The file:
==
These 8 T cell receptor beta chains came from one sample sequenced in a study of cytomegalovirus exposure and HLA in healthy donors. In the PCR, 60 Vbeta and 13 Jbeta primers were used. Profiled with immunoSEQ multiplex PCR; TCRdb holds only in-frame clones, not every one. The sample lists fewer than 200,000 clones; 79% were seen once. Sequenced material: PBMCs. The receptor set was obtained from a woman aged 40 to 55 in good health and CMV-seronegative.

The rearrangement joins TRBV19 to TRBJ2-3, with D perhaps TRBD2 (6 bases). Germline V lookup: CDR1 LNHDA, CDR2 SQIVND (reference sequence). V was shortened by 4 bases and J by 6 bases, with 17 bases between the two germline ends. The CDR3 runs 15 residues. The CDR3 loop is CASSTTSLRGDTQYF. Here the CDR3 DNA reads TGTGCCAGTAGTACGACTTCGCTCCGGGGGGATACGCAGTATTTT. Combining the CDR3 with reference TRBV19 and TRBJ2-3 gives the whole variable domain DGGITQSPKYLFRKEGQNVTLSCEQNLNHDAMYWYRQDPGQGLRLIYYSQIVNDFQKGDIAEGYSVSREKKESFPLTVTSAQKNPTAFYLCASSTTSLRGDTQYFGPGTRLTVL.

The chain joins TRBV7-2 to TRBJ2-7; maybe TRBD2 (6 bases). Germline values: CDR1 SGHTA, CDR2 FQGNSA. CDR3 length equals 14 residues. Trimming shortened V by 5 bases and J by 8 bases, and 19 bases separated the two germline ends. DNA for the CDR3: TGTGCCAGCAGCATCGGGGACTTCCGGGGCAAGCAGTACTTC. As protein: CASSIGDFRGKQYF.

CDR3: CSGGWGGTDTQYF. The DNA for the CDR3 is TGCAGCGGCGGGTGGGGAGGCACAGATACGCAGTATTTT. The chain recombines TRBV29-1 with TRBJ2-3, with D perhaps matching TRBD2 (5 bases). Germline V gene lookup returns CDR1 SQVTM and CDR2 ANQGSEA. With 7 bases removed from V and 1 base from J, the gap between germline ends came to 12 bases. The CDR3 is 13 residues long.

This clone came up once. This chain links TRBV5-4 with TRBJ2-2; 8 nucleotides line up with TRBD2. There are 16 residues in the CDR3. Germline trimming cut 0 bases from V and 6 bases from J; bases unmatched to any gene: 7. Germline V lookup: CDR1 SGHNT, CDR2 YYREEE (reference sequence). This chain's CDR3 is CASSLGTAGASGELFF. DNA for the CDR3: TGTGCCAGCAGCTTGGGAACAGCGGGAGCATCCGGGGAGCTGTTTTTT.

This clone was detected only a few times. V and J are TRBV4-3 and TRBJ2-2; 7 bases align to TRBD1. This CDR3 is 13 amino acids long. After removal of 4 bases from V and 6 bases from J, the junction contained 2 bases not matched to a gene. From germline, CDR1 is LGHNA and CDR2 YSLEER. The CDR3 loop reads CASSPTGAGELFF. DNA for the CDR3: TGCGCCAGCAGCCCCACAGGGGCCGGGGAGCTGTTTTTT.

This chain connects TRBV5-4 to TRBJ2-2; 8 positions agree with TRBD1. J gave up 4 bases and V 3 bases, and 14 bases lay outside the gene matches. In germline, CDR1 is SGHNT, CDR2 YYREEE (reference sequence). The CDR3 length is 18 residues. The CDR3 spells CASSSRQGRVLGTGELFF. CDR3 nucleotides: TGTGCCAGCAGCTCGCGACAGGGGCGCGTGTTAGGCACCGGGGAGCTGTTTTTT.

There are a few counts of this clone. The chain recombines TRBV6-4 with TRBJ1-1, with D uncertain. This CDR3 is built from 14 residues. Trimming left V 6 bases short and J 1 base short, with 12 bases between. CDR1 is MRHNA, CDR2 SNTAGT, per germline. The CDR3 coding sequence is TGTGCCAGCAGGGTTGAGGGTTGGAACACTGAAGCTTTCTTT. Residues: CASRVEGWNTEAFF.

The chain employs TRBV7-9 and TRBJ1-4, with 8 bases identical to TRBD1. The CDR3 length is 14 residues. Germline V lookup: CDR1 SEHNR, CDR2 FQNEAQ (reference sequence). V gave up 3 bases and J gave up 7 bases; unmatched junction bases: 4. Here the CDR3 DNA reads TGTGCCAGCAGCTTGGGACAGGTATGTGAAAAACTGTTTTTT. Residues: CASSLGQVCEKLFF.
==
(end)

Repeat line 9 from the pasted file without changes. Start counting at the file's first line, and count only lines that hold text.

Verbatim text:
The chain employs TRBV7-9 and TRBJ1-4, with 8 bases identical to TRBD1. The CDR3 length is 14 residues. Germline V lookup: CDR1 SEHNR, CDR2 FQNEAQ (reference sequence). V gave up 3 bases and J gave up 7 bases; unmatched junction bases: 4. Here the CDR3 DNA reads TGTGCCAGCAGCTTGGGACAGGTATGTGAAAAACTGTTTTTT. Residues: CASSLGQVCEKLFF.